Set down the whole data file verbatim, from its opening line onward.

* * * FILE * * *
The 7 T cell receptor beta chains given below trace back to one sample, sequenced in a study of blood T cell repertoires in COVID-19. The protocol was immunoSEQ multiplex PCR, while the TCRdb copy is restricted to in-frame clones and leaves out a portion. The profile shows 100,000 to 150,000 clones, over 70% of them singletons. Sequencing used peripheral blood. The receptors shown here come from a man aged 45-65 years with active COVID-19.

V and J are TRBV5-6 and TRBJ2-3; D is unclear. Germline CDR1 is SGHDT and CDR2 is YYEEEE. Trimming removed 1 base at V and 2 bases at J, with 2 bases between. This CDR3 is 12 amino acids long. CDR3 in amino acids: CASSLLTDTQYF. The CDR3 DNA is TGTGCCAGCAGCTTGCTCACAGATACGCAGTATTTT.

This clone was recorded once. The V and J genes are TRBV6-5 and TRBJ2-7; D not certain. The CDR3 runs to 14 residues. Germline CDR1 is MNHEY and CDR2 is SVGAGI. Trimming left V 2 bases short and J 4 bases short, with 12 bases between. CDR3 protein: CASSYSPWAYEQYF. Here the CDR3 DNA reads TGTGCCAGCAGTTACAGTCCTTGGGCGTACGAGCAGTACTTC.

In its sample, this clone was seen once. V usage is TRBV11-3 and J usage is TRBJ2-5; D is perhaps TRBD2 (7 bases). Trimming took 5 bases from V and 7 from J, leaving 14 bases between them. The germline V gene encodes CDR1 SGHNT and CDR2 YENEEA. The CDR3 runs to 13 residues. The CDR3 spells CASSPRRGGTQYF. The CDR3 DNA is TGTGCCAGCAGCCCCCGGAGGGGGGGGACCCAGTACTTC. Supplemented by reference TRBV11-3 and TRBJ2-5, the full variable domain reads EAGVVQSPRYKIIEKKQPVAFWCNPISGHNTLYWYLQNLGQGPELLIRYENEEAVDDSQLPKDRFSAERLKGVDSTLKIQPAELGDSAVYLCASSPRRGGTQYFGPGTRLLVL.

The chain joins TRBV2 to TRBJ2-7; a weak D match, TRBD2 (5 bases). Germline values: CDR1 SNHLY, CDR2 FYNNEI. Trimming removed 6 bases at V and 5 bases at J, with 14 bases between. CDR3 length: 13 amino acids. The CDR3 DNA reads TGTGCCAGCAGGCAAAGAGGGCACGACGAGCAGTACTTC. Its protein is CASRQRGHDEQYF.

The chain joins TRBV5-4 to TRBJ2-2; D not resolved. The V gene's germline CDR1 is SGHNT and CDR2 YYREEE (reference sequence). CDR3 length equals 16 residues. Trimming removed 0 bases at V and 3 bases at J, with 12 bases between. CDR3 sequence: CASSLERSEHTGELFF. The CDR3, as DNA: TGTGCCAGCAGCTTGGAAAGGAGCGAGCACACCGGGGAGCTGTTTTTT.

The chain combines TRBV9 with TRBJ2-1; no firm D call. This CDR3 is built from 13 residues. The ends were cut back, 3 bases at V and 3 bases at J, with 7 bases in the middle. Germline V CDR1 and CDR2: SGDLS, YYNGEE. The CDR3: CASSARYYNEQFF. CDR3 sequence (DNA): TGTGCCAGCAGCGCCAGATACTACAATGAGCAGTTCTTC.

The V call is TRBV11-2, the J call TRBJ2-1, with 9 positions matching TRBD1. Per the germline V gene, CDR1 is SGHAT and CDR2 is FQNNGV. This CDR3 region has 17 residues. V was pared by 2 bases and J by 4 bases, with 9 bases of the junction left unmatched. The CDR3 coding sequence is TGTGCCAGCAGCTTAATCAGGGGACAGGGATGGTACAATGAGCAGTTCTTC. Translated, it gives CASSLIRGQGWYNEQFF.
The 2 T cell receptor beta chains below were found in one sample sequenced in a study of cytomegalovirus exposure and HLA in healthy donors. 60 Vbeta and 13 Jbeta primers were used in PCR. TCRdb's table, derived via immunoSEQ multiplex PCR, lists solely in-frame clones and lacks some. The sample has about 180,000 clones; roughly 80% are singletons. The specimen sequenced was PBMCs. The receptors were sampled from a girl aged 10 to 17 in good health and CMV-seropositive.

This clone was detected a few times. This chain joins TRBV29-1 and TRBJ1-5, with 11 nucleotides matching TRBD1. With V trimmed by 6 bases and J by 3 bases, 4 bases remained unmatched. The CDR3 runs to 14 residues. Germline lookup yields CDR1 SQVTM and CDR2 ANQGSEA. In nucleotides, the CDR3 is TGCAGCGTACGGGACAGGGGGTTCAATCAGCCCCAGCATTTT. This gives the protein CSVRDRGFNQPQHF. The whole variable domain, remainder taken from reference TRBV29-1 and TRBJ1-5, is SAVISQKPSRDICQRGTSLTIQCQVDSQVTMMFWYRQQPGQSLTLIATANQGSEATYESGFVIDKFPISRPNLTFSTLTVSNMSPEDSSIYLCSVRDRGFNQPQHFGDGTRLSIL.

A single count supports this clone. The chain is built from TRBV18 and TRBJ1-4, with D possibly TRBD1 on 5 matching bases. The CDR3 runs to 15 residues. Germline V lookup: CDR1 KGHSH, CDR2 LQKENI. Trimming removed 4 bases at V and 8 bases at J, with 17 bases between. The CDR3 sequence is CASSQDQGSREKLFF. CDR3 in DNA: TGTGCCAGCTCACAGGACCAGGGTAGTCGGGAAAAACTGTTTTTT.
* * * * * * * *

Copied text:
The 7 T cell receptor beta chains given below trace back to one sample, sequenced in a study of blood T cell repertoires in COVID-19. The protocol was immunoSEQ multiplex PCR, while the TCRdb copy is restricted to in-frame clones and leaves out a portion. The profile shows 100,000 to 150,000 clones, over 70% of them singletons. Sequencing used peripheral blood. The receptors shown here come from a man aged 45-65 years with active COVID-19.

V and J are TRBV5-6 and TRBJ2-3; D is unclear. Germline CDR1 is SGHDT and CDR2 is YYEEEE. Trimming removed 1 base at V and 2 bases at J, with 2 bases between. This CDR3 is 12 amino acids long. CDR3 in amino acids: CASSLLTDTQYF. The CDR3 DNA is TGTGCCAGCAGCTTGCTCACAGATACGCAGTATTTT.

This clone was recorded once. The V and J genes are TRBV6-5 and TRBJ2-7; D not certain. The CDR3 runs to 14 residues. Germline CDR1 is MNHEY and CDR2 is SVGAGI. Trimming left V 2 bases short and J 4 bases short, with 12 bases between. CDR3 protein: CASSYSPWAYEQYF. Here the CDR3 DNA reads TGTGCCAGCAGTTACAGTCCTTGGGCGTACGAGCAGTACTTC.

In its sample, this clone was seen once. V usage is TRBV11-3 and J usage is TRBJ2-5; D is perhaps TRBD2 (7 bases). Trimming took 5 bases from V and 7 from J, leaving 14 bases between them. The germline V gene encodes CDR1 SGHNT and CDR2 YENEEA. The CDR3 runs to 13 residues. The CDR3 spells CASSPRRGGTQYF. The CDR3 DNA is TGTGCCAGCAGCCCCCGGAGGGGGGGGACCCAGTACTTC. Supplemented by reference TRBV11-3 and TRBJ2-5, the full variable domain reads EAGVVQSPRYKIIEKKQPVAFWCNPISGHNTLYWYLQNLGQGPELLIRYENEEAVDDSQLPKDRFSAERLKGVDSTLKIQPAELGDSAVYLCASSPRRGGTQYFGPGTRLLVL.

The chain joins TRBV2 to TRBJ2-7; a weak D match, TRBD2 (5 bases). Germline values: CDR1 SNHLY, CDR2 FYNNEI. Trimming removed 6 bases at V and 5 bases at J, with 14 bases between. CDR3 length: 13 amino acids. The CDR3 DNA reads TGTGCCAGCAGGCAAAGAGGGCACGACGAGCAGTACTTC. Its protein is CASRQRGHDEQYF.

The chain joins TRBV5-4 to TRBJ2-2; D not resolved. The V gene's germline CDR1 is SGHNT and CDR2 YYREEE (reference sequence). CDR3 length equals 16 residues. Trimming removed 0 bases at V and 3 bases at J, with 12 bases between. CDR3 sequence: CASSLERSEHTGELFF. The CDR3, as DNA: TGTGCCAGCAGCTTGGAAAGGAGCGAGCACACCGGGGAGCTGTTTTTT.

The chain combines TRBV9 with TRBJ2-1; no firm D call. This CDR3 is built from 13 residues. The ends were cut back, 3 bases at V and 3 bases at J, with 7 bases in the middle. Germline V CDR1 and CDR2: SGDLS, YYNGEE. The CDR3: CASSARYYNEQFF. CDR3 sequence (DNA): TGTGCCAGCAGCGCCAGATACTACAATGAGCAGTTCTTC.

The V call is TRBV11-2, the J call TRBJ2-1, with 9 positions matching TRBD1. Per the germline V gene, CDR1 is SGHAT and CDR2 is FQNNGV. This CDR3 region has 17 residues. V was pared by 2 bases and J by 4 bases, with 9 bases of the junction left unmatched. The CDR3 coding sequence is TGTGCCAGCAGCTTAATCAGGGGACAGGGATGGTACAATGAGCAGTTCTTC. Translated, it gives CASSLIRGQGWYNEQFF.
The 2 T cell receptor beta chains below were found in one sample sequenced in a study of cytomegalovirus exposure and HLA in healthy donors. 60 Vbeta and 13 Jbeta primers were used in PCR. TCRdb's table, derived via immunoSEQ multiplex PCR, lists solely in-frame clones and lacks some. The sample has about 180,000 clones; roughly 80% are singletons. The specimen sequenced was PBMCs. The receptors were sampled from a girl aged 10 to 17 in good health and CMV-seropositive.

This clone was detected a few times. This chain joins TRBV29-1 and TRBJ1-5, with 11 nucleotides matching TRBD1. With V trimmed by 6 bases and J by 3 bases, 4 bases remained unmatched. The CDR3 runs to 14 residues. Germline lookup yields CDR1 SQVTM and CDR2 ANQGSEA. In nucleotides, the CDR3 is TGCAGCGTACGGGACAGGGGGTTCAATCAGCCCCAGCATTTT. This gives the protein CSVRDRGFNQPQHF. The whole variable domain, remainder taken from reference TRBV29-1 and TRBJ1-5, is SAVISQKPSRDICQRGTSLTIQCQVDSQVTMMFWYRQQPGQSLTLIATANQGSEATYESGFVIDKFPISRPNLTFSTLTVSNMSPEDSSIYLCSVRDRGFNQPQHFGDGTRLSIL.

A single count supports this clone. The chain is built from TRBV18 and TRBJ1-4, with D possibly TRBD1 on 5 matching bases. The CDR3 runs to 15 residues. Germline V lookup: CDR1 KGHSH, CDR2 LQKENI. Trimming removed 4 bases at V and 8 bases at J, with 17 bases between. The CDR3 sequence is CASSQDQGSREKLFF. CDR3 in DNA: TGTGCCAGCTCACAGGACCAGGGTAGTCGGGAAAAACTGTTTTTT.